A recent search that brought a reader to The Job Quest was “how to engage people.” It’s a pretty important skill to have for each part of the job hunt, and it really boils down to one thing:
FIND OUT WHAT MATTERS TO THEM!
You can be the most eloquent speaker or writer on the planet, but if folks don’t give a fig about the subject, they won’t be engaged — not even a little!
So let’s discuss how to make the magic happen!
The cover letter and résumé give you the chance to show the hiring manager a bit of your personality and what s/he can expect from your performance. But don’t make it all about yourself.
Now I know, you may be scratching your head over that one. ‘How do I talk about myself but not make it about me?’ you might wonder. You talk about yourself in terms that relate to them. Enter their world and match your experiences with their needs.
When you think about it, it shouldn’t be that big of a stretch for you. Ideally, you are identifying target companies and positions that are interesting to you, as well. You should have skills and accomplishments that are in line with what they need. If you have a hard time coming up with something, is it really that good of a fit? Chances are it’s not.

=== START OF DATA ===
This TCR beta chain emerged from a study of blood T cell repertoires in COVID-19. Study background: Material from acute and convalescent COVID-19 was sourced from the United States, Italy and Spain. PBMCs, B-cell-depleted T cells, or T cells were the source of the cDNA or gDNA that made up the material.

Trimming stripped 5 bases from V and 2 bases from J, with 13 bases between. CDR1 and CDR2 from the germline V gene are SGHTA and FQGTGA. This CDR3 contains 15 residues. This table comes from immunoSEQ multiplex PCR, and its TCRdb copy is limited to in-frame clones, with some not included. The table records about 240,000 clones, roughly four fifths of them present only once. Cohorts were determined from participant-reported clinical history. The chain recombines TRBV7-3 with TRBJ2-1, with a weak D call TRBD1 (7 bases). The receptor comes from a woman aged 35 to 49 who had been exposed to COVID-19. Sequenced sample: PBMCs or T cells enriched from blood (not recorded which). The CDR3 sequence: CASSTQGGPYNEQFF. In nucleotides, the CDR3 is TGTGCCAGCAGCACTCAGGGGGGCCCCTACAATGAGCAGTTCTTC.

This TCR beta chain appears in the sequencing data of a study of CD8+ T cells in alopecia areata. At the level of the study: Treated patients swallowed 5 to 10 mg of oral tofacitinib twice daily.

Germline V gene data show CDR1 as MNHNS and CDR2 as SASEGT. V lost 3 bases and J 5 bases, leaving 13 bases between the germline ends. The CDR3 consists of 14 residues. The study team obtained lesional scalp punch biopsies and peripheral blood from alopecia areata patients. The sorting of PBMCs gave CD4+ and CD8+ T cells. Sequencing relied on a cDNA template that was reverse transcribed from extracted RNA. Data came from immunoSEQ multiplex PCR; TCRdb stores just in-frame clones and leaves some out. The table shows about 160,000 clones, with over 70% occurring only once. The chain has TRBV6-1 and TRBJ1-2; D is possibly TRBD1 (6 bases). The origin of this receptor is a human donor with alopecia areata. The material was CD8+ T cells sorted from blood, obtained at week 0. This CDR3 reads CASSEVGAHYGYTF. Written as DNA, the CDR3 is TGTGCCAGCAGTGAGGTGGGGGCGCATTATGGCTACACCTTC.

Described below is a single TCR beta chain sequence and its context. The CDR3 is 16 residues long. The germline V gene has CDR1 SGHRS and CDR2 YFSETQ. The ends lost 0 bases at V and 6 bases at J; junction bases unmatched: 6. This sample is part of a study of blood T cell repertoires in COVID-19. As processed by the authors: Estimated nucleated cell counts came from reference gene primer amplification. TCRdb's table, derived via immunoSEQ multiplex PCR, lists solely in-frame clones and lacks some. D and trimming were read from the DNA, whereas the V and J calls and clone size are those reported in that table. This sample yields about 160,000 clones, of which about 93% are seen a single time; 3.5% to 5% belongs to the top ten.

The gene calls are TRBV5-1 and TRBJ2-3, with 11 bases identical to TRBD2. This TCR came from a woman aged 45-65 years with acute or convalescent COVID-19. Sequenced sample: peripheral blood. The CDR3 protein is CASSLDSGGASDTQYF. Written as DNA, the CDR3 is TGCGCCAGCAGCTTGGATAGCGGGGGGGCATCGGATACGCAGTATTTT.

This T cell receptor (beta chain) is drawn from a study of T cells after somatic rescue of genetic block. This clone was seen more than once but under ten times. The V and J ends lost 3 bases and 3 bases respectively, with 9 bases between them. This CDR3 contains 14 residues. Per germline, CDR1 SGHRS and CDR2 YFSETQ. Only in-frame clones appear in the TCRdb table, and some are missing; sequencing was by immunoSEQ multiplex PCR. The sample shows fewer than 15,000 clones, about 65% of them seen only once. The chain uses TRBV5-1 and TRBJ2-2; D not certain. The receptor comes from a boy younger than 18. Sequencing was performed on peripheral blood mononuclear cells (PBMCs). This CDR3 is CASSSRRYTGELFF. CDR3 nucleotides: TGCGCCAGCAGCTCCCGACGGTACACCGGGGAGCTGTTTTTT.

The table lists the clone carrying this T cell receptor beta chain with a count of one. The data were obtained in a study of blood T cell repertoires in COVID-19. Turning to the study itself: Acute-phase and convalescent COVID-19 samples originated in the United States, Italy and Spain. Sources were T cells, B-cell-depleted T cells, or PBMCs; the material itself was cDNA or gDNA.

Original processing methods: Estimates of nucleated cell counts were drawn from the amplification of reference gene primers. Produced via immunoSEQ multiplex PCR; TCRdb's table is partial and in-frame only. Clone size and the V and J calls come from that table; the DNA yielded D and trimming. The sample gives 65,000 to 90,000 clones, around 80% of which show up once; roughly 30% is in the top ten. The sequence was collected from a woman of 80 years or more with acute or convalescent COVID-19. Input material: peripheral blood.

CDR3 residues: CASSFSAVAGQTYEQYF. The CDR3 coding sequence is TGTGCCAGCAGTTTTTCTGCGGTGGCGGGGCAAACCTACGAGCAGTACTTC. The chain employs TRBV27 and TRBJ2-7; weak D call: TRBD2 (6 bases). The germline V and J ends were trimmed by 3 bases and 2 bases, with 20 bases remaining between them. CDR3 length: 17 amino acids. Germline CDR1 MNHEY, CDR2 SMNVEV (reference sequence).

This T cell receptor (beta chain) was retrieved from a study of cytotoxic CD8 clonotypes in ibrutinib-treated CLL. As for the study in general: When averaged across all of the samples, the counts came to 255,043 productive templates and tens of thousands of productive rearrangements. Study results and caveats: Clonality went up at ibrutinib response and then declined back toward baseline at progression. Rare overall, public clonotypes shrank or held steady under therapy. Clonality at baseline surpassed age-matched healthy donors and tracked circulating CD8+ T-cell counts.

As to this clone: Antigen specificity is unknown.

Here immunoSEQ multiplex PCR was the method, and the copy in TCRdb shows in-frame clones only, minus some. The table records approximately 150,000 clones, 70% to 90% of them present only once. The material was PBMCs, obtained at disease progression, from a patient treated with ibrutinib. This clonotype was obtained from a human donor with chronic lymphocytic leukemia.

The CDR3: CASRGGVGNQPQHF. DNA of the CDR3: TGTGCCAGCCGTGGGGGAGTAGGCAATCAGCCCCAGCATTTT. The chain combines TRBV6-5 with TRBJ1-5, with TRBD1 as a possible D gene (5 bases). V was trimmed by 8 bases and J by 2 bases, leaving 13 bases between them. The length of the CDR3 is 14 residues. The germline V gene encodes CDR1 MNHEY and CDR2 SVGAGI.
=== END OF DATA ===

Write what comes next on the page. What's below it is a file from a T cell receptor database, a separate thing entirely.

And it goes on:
Once you have identified your strengths and experiences that are of value to the company, frame them in terms of the language that is used in the job description and on the website. This wouldn’t be a word-for-word rehashing, just peppering your descriptions with language that mirrors how they talk about their values and issues. Doing this will make it even easier for the hiring manager to make the connections between them and what you’ve done.
Engaging people when interviewing and networking is somewhat similar to writing in that you frame what you are talking about in terms of topics that interest the interviewer/conversation partner. To do this well, you need to do some research.
Interviewing, while being nerve-wracking because you (presumably) want the job in question, does have an edge for being easier to prepare for because you are focusing on one company and its particular situation within the market. Networking presents a bigger challenge because there will be a variety of people there representing different interests.
While you may try to orchestrate things to talk with certain folks, you really don’t know who you will be talking to at the event. Because of that fact, you need to find out who is going to be there and spend a little time learning key facts about them. Jotting down a few notes to use as a study guide is a very beneficial way to prepare beforehand. Also, you should take a broader look at current events within your field to know what is occurring and to get a sense of how each of the different players fits in with those happenings.
How else do you effectively engage people?
Image courtesy of ObservePoint
Does this article resonate with you? Let’s work together for you and your career!